Dream of the Dragon

Category: Music

Off to the witch.

by Justin

Blair-witch woods fade into black to one side of the sidewalk. After 10 feet, the light from the row of fluorescent street lamps barely hits the bases of slender trunks. Ten feet farther, the woods become dense and featureless.

In that expanse, the distant roar of a motorcycle sounded more animal than machine.

Opposite the woods, uniform, numbered houses sit on plots of close cut grass. Occasional lamps can be seen behind windows. But most of the buildings, split into multiple apartments, sit in darkness. The one-story structures look more like barracks than any apartment complex would ever allow. They don’t attempt much beyond function.

The barracks, surrounding woods, and abrupt clearings make the area look like a low-key military compound. Very little of the hum of the day persists into the night.

All that said, this place is electric with charm. There’s no place I’d rather be, and the stars are particularly bright tonight.

P.S. I live here for a while:

Dimensional Burrowing

by Justin

Don’t bet against Einstein. Smarter people and actual scientists have said as much in response to the flurry of news about neutrinos breaking light speed. I believe the CERN results are accurate, but I also believe that three or four dimensional space restricts its residents to 186,000 miles per second. The neutrino news has raced across headlines and blogs; I only weigh in because it is a) fabulous, and b) musical.

A century of physics supports Relativity’s postulation that nothing can exceed the speed of light, and I am stupidly devoted to the idea that Einstein had special access to the thoughts of the ‘Old One.’ That said, these new results may echo more accurately old Albert’s reaction to quantum uncertainty: Yes, the results are accurate; No, this cannot be the final word. He was a bit of a curmudgeon when faced with quantum theory, but he earned it.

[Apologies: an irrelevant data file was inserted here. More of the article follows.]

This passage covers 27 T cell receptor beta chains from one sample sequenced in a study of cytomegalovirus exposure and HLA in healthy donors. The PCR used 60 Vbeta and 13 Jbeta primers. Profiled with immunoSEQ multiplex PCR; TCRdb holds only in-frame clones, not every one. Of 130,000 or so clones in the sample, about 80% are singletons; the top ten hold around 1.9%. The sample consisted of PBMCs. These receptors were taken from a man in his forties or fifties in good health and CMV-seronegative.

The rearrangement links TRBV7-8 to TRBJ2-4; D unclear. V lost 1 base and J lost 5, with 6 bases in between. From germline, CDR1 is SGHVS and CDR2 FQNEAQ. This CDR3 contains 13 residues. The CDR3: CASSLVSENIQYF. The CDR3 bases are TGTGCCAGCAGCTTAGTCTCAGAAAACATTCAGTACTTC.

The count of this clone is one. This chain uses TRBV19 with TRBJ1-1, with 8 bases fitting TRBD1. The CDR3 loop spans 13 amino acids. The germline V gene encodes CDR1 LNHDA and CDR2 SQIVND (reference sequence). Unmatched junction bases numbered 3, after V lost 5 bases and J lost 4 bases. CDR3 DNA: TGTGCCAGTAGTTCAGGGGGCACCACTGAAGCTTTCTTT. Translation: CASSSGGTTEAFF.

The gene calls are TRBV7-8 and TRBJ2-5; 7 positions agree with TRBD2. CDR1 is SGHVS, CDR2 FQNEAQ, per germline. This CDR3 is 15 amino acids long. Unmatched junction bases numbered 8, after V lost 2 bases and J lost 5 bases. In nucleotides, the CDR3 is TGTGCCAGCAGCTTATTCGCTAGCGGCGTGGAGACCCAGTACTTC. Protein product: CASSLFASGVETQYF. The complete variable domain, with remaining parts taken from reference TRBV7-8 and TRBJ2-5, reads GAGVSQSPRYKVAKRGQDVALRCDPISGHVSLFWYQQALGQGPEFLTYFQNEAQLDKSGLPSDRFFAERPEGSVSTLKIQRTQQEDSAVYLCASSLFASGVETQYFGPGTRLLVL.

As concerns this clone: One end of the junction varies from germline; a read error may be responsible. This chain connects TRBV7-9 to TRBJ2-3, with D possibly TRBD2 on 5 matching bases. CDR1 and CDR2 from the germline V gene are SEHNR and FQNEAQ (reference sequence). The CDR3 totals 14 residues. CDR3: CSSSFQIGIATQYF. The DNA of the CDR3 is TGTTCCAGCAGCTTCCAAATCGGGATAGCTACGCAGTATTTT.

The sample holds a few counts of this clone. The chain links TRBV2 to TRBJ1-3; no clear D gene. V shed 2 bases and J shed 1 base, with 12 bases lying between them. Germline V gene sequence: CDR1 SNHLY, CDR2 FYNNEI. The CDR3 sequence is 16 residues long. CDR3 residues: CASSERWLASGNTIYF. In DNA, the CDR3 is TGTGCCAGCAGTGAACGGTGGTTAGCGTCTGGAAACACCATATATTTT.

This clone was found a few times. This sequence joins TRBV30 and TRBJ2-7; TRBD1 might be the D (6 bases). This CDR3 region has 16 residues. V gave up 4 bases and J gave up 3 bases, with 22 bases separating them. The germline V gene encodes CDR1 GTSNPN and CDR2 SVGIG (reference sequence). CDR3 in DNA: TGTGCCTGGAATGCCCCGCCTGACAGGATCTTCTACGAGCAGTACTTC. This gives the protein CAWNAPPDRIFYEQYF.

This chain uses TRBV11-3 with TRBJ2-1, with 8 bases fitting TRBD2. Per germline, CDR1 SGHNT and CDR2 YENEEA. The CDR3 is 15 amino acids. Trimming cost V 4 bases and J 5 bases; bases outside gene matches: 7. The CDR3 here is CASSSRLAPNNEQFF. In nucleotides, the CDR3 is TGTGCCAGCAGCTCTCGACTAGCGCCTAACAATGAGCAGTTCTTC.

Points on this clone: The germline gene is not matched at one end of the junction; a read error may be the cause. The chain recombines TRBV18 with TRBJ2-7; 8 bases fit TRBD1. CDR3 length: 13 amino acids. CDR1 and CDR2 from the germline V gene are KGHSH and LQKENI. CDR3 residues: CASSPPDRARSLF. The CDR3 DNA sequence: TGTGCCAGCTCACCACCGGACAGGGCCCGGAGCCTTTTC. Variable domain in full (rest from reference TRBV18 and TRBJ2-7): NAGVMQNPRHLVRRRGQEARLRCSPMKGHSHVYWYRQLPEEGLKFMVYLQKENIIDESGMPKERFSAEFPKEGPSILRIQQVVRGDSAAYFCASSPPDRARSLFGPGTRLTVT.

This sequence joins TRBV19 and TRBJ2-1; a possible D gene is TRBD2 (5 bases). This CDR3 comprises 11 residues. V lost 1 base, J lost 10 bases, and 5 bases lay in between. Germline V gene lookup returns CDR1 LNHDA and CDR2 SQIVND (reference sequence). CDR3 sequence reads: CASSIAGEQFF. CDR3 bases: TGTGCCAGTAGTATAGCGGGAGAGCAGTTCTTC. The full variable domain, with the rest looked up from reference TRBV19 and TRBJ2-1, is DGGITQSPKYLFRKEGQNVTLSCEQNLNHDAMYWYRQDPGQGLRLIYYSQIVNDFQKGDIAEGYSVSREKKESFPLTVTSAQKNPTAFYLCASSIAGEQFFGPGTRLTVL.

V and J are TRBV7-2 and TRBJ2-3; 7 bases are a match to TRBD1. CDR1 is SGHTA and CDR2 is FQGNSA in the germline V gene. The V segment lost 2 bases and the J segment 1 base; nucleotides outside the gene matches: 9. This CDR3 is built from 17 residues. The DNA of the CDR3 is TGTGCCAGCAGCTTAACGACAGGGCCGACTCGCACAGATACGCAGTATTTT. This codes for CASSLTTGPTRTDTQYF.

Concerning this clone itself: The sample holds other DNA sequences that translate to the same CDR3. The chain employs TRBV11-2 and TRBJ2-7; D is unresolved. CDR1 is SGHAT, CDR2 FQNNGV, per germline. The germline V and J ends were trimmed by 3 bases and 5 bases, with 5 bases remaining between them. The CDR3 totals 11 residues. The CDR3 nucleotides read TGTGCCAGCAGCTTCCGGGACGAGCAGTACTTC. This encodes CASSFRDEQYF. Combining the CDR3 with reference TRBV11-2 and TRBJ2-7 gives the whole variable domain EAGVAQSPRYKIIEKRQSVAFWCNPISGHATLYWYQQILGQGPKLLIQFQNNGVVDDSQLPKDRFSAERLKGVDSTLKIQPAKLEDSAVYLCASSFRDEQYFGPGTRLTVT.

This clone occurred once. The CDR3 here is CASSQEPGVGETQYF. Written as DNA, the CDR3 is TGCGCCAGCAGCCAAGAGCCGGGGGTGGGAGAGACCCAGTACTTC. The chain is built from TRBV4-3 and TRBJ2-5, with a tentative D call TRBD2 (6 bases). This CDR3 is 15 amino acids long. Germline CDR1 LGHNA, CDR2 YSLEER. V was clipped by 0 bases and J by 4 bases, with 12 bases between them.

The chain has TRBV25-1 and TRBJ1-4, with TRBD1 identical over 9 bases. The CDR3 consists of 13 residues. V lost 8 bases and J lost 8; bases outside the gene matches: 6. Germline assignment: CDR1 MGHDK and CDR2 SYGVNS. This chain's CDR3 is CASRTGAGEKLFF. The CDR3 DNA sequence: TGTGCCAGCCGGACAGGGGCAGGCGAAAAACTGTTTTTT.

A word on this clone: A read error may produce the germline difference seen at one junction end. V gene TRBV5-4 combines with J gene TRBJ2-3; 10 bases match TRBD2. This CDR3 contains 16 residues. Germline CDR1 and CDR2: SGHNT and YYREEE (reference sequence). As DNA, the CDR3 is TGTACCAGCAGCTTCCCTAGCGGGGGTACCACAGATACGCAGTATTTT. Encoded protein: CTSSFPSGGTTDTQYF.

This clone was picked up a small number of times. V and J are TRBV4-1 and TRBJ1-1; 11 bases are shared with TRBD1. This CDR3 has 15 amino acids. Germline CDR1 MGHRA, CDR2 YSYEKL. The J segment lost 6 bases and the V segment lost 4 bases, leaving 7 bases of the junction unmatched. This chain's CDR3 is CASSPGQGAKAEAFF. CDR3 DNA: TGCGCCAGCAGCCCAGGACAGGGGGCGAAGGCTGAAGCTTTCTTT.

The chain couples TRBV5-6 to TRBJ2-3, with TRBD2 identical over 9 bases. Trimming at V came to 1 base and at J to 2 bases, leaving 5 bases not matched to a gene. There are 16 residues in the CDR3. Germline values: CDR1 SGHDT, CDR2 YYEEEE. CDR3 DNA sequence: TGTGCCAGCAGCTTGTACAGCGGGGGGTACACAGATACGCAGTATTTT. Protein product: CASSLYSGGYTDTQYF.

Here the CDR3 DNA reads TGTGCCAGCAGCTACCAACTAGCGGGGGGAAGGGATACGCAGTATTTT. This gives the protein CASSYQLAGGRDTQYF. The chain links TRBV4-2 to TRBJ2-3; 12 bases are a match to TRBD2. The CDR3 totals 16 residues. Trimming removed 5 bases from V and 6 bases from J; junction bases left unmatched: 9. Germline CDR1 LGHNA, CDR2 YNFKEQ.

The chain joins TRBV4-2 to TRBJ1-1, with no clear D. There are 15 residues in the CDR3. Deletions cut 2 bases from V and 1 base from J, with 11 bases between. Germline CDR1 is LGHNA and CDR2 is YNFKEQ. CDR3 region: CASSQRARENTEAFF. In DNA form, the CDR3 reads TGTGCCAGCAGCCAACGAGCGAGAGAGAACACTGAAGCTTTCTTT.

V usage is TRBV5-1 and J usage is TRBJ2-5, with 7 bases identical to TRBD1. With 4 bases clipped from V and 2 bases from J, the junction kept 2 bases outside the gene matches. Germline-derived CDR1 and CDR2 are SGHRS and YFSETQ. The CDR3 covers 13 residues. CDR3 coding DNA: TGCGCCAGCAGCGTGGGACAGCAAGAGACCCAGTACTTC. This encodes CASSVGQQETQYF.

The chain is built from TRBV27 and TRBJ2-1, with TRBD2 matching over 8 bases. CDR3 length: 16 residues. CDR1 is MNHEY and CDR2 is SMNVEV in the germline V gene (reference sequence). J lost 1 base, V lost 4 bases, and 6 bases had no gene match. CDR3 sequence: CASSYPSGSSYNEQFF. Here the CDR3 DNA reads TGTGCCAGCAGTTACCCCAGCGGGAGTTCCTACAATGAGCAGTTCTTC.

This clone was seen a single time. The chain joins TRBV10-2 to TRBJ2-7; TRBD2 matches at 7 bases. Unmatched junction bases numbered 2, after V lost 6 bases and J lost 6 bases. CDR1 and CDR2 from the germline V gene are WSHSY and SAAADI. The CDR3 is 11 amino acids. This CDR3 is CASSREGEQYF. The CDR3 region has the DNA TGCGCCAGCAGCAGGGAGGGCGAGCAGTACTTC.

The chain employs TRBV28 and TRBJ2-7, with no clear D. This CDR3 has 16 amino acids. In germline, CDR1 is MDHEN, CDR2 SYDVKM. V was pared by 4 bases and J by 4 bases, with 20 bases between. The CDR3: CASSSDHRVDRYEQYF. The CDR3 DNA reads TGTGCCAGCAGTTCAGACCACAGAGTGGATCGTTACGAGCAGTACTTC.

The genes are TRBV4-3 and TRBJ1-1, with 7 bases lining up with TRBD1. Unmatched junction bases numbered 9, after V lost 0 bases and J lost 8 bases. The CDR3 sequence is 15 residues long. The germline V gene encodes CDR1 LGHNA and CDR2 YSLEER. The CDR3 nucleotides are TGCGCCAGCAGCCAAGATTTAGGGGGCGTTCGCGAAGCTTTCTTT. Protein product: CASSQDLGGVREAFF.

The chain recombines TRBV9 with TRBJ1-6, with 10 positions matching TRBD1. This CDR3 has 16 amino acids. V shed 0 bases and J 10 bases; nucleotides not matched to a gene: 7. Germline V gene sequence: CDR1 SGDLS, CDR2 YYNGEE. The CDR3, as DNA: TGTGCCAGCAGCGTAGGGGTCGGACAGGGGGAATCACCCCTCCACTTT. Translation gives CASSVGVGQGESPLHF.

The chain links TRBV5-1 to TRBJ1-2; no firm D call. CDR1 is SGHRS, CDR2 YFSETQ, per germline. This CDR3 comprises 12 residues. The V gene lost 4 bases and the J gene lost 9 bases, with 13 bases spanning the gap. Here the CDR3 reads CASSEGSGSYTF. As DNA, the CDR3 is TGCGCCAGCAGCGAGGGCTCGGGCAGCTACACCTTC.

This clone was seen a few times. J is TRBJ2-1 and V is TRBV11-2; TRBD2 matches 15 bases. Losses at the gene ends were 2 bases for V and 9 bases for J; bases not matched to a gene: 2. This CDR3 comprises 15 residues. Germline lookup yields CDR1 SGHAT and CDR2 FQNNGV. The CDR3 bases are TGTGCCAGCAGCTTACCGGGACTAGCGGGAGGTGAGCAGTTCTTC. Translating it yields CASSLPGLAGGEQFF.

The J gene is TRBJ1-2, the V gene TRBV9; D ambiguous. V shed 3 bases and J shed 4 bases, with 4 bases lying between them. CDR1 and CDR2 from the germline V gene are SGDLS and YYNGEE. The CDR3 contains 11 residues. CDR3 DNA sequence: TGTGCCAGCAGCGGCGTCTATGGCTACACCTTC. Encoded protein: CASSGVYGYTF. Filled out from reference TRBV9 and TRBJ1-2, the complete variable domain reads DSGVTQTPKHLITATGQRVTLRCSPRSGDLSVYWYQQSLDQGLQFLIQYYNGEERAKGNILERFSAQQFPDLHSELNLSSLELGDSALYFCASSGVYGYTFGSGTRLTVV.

The curious, ghostly neutrino is also a notorious troublemaker. It sets the bar for weak interaction (exceeded, maybe, only by WIMPS?), guards its signature against all detection, and suggests its existence more often than not as nothing more than a bit of missing energy.

To top all that, the barely-there rapscallion has its own unique symmetry breaking qualities. Most particles exhibit both clockwise and counter-clockwise spins. The neutrino, however, spins counter-clockwise exclusively. So what’s that about? Read the rest of this entry »

Goblin Rock: An Evening with Dio

by Justin

Follow me down, down to Goblin Town, where a prince among men made music.

I fell for Ronnie James Dio’s vocals, in a shallow way, the first time I heard “Rainbow in the Dark.” My sister, actually, lifted the curtain on it back in 2008. That track, from the 1982 Dio (the band) album Holy Diver, marries cheesy keyboard, nasty guitar, and demon vocals. It’s a wonder of a song. I defy you to listen to it and not be charmed. Lyrics, performance, goblin-dancing, it’s got it all. When there’s lightning, you know it always brings me down.

After that, Dio and I had a casual relationship. I’d nod appreciatively when our paths crossed, but I never really investigated this vocal behemoth. I’m a nerd about amazing male vocalists, from Robert Plant to Freddie Mercury to Layne Staley. I’ll listen to live recordings just to marvel at the sound those superhumans could make – beyond the amazing music, I’d get down on the sheer virtuosity of the vocals. And make no mistake: Dio’s voice shines as brilliantly as any in history. The real revelation was that he sang as easily as an angel as a demon. Also, the dude really loved rainbows. Read the rest of this entry »